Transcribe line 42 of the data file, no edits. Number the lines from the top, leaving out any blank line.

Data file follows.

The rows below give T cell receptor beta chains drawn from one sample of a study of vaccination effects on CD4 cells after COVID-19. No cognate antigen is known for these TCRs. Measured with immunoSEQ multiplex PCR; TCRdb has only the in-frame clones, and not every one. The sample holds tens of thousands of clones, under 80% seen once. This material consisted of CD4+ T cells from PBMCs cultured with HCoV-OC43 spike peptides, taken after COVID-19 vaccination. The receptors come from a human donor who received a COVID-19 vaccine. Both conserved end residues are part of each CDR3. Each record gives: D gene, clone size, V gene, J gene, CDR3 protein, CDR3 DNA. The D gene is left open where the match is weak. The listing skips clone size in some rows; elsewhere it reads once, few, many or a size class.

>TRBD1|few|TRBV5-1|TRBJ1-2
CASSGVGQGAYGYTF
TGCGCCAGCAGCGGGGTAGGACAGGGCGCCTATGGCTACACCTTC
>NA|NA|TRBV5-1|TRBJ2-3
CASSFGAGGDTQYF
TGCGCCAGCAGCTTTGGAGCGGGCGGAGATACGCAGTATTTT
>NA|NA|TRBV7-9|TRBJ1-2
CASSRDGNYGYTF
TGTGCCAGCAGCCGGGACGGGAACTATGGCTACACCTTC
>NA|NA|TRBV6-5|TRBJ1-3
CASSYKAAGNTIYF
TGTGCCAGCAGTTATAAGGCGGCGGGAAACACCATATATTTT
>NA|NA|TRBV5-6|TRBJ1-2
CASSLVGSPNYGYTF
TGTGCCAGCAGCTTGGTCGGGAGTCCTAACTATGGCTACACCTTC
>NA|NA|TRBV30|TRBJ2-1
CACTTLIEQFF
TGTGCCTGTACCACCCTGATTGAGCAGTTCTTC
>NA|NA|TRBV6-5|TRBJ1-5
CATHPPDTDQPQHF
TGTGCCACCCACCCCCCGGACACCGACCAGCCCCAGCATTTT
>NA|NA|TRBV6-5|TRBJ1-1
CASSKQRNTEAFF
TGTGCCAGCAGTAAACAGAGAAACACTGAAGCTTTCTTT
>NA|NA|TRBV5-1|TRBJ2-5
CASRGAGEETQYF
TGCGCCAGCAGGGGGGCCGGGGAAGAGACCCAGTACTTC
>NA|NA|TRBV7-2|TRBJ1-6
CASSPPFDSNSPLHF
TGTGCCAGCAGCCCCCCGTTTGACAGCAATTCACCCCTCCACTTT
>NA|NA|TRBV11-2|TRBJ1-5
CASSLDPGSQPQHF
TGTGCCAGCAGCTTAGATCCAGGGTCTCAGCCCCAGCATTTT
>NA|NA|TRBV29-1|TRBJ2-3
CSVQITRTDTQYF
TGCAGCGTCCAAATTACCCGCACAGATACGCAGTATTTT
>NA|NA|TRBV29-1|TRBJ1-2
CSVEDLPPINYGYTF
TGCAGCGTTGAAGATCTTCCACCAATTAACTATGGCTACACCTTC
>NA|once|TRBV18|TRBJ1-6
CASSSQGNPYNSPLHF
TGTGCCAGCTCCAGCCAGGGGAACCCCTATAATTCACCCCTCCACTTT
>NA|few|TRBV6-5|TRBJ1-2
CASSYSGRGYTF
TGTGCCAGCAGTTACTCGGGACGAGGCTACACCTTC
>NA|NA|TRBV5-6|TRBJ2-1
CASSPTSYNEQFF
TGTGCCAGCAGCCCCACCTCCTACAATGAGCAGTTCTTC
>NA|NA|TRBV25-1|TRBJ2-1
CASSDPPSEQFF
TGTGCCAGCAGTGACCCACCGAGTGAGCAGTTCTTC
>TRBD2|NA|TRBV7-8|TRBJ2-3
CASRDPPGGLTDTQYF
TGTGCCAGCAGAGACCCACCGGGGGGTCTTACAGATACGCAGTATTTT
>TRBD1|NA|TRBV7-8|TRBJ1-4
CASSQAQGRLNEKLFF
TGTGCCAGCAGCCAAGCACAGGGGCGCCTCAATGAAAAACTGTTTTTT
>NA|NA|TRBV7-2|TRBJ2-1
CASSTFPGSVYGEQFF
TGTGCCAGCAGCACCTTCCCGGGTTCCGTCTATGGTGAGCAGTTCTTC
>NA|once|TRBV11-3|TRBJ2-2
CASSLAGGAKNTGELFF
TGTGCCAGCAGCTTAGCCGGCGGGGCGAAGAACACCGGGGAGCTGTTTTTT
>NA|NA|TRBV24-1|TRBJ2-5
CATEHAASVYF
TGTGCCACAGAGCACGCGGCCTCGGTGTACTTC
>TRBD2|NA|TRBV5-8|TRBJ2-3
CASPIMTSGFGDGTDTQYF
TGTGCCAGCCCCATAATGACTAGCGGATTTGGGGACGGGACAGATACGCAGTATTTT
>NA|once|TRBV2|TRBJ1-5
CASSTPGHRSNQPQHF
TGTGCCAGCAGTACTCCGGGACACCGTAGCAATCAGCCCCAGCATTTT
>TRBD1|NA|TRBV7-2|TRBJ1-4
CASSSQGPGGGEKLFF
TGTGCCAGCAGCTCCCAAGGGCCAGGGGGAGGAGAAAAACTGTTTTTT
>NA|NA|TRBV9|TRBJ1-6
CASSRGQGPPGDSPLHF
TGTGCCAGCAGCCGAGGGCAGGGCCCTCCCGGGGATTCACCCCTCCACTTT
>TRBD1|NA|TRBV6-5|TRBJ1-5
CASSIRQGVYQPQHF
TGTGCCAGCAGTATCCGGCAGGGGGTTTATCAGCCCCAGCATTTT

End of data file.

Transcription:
CASSSQGNPYNSPLHF